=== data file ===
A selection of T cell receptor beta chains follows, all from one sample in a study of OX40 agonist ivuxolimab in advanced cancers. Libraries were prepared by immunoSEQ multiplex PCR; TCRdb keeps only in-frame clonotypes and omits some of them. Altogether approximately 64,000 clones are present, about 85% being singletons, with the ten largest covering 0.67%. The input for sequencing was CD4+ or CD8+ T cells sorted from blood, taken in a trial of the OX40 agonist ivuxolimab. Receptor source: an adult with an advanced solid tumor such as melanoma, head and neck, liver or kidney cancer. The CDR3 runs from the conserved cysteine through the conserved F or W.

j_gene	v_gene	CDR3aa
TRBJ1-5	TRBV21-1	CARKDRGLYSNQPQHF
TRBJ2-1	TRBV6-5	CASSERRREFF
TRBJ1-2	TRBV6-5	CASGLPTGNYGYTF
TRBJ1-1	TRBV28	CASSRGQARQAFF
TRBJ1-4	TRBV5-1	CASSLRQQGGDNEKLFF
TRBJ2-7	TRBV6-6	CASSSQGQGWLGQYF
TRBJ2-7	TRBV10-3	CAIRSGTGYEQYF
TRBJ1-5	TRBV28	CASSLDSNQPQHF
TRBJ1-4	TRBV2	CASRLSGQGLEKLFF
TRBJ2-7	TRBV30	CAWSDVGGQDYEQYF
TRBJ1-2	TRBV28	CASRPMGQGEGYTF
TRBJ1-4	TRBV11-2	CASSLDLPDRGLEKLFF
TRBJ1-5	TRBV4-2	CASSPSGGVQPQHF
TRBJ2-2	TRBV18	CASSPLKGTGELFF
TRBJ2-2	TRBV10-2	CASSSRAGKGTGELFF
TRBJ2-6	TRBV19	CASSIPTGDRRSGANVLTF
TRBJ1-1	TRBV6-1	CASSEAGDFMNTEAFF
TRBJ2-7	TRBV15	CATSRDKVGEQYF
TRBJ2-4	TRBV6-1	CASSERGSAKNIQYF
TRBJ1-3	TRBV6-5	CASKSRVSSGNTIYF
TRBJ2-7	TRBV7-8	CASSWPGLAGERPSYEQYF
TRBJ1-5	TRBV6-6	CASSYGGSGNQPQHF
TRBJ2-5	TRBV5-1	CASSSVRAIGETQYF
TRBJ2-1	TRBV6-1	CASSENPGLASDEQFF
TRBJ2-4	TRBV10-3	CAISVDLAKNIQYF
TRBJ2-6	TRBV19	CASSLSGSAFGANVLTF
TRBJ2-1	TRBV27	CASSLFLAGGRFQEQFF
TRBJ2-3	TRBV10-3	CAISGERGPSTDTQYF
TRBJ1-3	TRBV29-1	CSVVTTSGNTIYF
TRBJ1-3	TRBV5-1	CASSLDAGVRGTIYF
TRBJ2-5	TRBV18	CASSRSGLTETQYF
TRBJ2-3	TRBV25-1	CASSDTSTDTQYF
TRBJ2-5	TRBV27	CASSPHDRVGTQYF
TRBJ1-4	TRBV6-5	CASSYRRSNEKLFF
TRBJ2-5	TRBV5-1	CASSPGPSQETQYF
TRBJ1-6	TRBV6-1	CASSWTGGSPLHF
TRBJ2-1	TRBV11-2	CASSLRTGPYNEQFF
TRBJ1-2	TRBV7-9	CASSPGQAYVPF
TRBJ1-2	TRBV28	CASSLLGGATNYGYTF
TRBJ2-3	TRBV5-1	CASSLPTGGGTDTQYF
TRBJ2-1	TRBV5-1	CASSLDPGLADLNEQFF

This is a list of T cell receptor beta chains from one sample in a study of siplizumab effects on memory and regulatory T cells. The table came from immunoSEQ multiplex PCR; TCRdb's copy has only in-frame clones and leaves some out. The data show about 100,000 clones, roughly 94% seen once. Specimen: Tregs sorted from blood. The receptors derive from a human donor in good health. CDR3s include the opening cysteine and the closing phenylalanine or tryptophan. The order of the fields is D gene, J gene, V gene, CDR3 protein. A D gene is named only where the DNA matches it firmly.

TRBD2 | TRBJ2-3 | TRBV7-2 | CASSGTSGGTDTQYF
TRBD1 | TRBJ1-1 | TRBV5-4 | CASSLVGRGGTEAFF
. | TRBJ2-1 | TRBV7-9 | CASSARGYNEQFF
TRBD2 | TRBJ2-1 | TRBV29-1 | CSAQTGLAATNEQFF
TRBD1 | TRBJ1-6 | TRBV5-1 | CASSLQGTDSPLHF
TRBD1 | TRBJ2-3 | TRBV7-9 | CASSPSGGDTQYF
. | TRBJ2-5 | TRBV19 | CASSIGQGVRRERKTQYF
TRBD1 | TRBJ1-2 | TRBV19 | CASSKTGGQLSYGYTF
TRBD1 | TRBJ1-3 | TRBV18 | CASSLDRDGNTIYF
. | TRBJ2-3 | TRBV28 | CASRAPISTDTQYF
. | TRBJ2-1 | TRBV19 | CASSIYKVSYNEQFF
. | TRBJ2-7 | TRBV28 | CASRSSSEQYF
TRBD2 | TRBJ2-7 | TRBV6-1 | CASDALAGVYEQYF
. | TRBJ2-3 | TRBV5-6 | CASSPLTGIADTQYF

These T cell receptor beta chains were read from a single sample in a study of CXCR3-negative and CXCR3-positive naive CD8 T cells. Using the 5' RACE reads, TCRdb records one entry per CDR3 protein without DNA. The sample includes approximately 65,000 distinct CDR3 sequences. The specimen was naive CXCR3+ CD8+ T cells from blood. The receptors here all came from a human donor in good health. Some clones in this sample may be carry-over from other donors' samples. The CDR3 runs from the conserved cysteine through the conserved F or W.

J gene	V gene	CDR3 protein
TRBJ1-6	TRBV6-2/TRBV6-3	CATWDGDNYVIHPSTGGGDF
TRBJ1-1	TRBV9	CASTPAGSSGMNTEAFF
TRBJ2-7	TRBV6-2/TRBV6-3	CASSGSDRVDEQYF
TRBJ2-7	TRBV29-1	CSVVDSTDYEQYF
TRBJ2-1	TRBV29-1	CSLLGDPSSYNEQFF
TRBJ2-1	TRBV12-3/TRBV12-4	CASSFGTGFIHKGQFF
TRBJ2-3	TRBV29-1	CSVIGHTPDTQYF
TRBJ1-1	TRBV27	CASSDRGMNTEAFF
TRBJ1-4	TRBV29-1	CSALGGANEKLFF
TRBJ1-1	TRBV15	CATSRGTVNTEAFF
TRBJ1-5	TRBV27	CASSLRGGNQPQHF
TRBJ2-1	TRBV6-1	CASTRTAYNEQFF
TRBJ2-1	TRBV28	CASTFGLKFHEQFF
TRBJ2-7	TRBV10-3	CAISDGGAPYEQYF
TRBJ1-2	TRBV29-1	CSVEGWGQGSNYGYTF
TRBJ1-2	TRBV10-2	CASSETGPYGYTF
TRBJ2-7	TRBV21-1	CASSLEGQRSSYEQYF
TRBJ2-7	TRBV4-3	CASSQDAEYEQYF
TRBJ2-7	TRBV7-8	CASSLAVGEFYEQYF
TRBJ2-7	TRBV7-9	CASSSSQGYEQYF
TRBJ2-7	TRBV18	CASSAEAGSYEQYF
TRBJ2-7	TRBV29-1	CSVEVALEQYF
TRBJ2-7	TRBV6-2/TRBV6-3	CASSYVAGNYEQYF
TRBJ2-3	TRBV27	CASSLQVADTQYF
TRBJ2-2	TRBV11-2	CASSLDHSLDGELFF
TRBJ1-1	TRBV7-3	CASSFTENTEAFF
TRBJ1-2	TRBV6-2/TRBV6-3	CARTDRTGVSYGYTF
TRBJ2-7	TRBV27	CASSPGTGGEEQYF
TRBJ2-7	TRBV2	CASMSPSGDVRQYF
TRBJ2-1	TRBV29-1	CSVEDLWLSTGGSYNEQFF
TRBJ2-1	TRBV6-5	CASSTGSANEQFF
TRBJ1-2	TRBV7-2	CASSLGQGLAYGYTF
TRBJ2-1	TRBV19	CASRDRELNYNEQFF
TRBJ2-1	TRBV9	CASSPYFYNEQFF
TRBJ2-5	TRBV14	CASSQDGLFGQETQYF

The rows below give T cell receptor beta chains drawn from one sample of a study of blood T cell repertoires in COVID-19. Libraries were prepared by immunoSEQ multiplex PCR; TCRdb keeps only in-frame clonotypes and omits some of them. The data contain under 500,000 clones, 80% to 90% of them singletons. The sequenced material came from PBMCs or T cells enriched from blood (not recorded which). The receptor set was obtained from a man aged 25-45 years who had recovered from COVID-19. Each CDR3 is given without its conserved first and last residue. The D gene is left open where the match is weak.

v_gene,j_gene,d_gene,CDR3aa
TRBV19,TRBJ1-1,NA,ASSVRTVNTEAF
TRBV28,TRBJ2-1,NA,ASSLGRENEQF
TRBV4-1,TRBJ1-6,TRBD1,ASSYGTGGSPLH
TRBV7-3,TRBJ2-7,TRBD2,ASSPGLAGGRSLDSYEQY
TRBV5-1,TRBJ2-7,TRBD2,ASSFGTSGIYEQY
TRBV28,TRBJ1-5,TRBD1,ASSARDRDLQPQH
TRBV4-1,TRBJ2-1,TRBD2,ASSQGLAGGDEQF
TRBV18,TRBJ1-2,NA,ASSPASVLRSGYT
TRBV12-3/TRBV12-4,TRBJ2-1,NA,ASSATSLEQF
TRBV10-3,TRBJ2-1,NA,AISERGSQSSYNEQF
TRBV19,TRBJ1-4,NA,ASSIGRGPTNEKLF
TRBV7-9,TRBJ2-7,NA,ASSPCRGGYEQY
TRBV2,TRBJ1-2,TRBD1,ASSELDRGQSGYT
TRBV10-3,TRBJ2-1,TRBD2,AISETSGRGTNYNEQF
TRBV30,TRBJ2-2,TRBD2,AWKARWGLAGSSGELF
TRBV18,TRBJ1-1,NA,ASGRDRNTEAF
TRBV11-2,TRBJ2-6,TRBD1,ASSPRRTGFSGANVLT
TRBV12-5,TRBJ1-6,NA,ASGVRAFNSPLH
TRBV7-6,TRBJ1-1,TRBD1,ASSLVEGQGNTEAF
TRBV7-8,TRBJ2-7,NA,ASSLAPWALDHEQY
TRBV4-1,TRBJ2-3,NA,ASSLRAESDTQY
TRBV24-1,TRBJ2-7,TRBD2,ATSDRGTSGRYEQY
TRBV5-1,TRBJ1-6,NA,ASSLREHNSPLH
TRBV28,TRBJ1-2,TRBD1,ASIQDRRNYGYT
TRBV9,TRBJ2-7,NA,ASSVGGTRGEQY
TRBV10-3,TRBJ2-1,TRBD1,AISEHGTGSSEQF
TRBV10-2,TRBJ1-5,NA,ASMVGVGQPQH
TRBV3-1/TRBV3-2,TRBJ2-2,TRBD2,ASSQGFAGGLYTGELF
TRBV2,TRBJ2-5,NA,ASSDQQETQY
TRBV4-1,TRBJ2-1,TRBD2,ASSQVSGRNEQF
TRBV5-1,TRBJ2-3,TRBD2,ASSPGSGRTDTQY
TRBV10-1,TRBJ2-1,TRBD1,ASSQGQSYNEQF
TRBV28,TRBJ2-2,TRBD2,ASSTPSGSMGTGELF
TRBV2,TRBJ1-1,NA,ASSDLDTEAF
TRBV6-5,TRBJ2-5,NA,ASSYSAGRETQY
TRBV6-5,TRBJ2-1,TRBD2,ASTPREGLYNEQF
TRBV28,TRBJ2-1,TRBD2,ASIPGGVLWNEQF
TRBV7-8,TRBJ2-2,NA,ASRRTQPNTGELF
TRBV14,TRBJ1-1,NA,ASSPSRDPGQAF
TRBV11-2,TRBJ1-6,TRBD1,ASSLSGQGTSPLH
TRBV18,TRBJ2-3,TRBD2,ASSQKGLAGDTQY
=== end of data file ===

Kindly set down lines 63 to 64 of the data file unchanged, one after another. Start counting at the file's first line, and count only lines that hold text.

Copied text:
TRBJ2-7	TRBV6-2/TRBV6-3	CASSGSDRVDEQYF
TRBJ2-7	TRBV29-1	CSVVDSTDYEQYF